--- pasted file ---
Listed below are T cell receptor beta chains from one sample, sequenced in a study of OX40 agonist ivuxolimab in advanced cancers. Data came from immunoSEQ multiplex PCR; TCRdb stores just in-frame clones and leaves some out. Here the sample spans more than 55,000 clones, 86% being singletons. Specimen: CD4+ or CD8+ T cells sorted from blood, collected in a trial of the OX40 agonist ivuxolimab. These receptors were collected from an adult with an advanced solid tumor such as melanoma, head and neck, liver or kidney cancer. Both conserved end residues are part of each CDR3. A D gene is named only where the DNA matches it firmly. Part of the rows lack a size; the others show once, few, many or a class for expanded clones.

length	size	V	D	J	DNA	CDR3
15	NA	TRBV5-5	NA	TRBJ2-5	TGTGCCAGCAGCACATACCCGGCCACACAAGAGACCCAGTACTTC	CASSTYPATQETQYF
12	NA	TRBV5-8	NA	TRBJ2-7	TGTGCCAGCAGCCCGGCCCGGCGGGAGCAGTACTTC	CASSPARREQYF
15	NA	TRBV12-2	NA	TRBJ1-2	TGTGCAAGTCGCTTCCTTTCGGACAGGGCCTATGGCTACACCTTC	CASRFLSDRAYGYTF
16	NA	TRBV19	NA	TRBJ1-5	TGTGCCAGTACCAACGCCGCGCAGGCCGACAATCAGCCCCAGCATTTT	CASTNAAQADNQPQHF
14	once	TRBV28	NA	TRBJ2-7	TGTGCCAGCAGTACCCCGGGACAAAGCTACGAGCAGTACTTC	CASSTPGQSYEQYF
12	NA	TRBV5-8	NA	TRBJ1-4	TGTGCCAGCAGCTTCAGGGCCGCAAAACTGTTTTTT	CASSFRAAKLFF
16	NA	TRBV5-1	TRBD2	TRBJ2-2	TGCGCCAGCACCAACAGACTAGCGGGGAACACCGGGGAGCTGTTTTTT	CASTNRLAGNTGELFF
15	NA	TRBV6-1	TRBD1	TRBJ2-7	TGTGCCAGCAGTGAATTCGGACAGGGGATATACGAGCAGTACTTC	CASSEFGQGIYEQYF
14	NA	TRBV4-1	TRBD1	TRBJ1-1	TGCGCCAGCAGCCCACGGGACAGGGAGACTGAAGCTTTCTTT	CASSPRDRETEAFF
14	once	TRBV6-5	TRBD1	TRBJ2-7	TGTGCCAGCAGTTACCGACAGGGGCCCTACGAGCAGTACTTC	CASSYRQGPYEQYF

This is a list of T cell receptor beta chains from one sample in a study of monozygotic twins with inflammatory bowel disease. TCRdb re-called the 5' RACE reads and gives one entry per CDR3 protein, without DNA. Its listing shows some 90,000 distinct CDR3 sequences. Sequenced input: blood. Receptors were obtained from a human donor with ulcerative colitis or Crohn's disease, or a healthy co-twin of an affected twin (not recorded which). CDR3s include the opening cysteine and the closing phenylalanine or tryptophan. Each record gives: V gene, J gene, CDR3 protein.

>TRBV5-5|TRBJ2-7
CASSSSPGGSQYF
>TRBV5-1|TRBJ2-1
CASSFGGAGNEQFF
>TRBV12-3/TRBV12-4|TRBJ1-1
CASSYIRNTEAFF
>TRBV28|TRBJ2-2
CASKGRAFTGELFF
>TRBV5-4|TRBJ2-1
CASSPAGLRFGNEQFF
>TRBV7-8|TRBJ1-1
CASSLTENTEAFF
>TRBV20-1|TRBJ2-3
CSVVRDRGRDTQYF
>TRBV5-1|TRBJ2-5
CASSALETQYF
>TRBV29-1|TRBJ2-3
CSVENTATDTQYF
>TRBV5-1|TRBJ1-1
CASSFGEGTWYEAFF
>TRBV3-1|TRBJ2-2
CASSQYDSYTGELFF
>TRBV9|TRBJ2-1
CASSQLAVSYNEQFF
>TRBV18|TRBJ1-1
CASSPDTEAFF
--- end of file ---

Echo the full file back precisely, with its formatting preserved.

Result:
Listed below are T cell receptor beta chains from one sample, sequenced in a study of OX40 agonist ivuxolimab in advanced cancers. Data came from immunoSEQ multiplex PCR; TCRdb stores just in-frame clones and leaves some out. Here the sample spans more than 55,000 clones, 86% being singletons. Specimen: CD4+ or CD8+ T cells sorted from blood, collected in a trial of the OX40 agonist ivuxolimab. These receptors were collected from an adult with an advanced solid tumor such as melanoma, head and neck, liver or kidney cancer. Both conserved end residues are part of each CDR3. A D gene is named only where the DNA matches it firmly. Part of the rows lack a size; the others show once, few, many or a class for expanded clones.

length	size	V	D	J	DNA	CDR3
15	NA	TRBV5-5	NA	TRBJ2-5	TGTGCCAGCAGCACATACCCGGCCACACAAGAGACCCAGTACTTC	CASSTYPATQETQYF
12	NA	TRBV5-8	NA	TRBJ2-7	TGTGCCAGCAGCCCGGCCCGGCGGGAGCAGTACTTC	CASSPARREQYF
15	NA	TRBV12-2	NA	TRBJ1-2	TGTGCAAGTCGCTTCCTTTCGGACAGGGCCTATGGCTACACCTTC	CASRFLSDRAYGYTF
16	NA	TRBV19	NA	TRBJ1-5	TGTGCCAGTACCAACGCCGCGCAGGCCGACAATCAGCCCCAGCATTTT	CASTNAAQADNQPQHF
14	once	TRBV28	NA	TRBJ2-7	TGTGCCAGCAGTACCCCGGGACAAAGCTACGAGCAGTACTTC	CASSTPGQSYEQYF
12	NA	TRBV5-8	NA	TRBJ1-4	TGTGCCAGCAGCTTCAGGGCCGCAAAACTGTTTTTT	CASSFRAAKLFF
16	NA	TRBV5-1	TRBD2	TRBJ2-2	TGCGCCAGCACCAACAGACTAGCGGGGAACACCGGGGAGCTGTTTTTT	CASTNRLAGNTGELFF
15	NA	TRBV6-1	TRBD1	TRBJ2-7	TGTGCCAGCAGTGAATTCGGACAGGGGATATACGAGCAGTACTTC	CASSEFGQGIYEQYF
14	NA	TRBV4-1	TRBD1	TRBJ1-1	TGCGCCAGCAGCCCACGGGACAGGGAGACTGAAGCTTTCTTT	CASSPRDRETEAFF
14	once	TRBV6-5	TRBD1	TRBJ2-7	TGTGCCAGCAGTTACCGACAGGGGCCCTACGAGCAGTACTTC	CASSYRQGPYEQYF

This is a list of T cell receptor beta chains from one sample in a study of monozygotic twins with inflammatory bowel disease. TCRdb re-called the 5' RACE reads and gives one entry per CDR3 protein, without DNA. Its listing shows some 90,000 distinct CDR3 sequences. Sequenced input: blood. Receptors were obtained from a human donor with ulcerative colitis or Crohn's disease, or a healthy co-twin of an affected twin (not recorded which). CDR3s include the opening cysteine and the closing phenylalanine or tryptophan. Each record gives: V gene, J gene, CDR3 protein.

>TRBV5-5|TRBJ2-7
CASSSSPGGSQYF
>TRBV5-1|TRBJ2-1
CASSFGGAGNEQFF
>TRBV12-3/TRBV12-4|TRBJ1-1
CASSYIRNTEAFF
>TRBV28|TRBJ2-2
CASKGRAFTGELFF
>TRBV5-4|TRBJ2-1
CASSPAGLRFGNEQFF
>TRBV7-8|TRBJ1-1
CASSLTENTEAFF
>TRBV20-1|TRBJ2-3
CSVVRDRGRDTQYF
>TRBV5-1|TRBJ2-5
CASSALETQYF
>TRBV29-1|TRBJ2-3
CSVENTATDTQYF
>TRBV5-1|TRBJ1-1
CASSFGEGTWYEAFF
>TRBV3-1|TRBJ2-2
CASSQYDSYTGELFF
>TRBV9|TRBJ2-1
CASSQLAVSYNEQFF
>TRBV18|TRBJ1-1
CASSPDTEAFF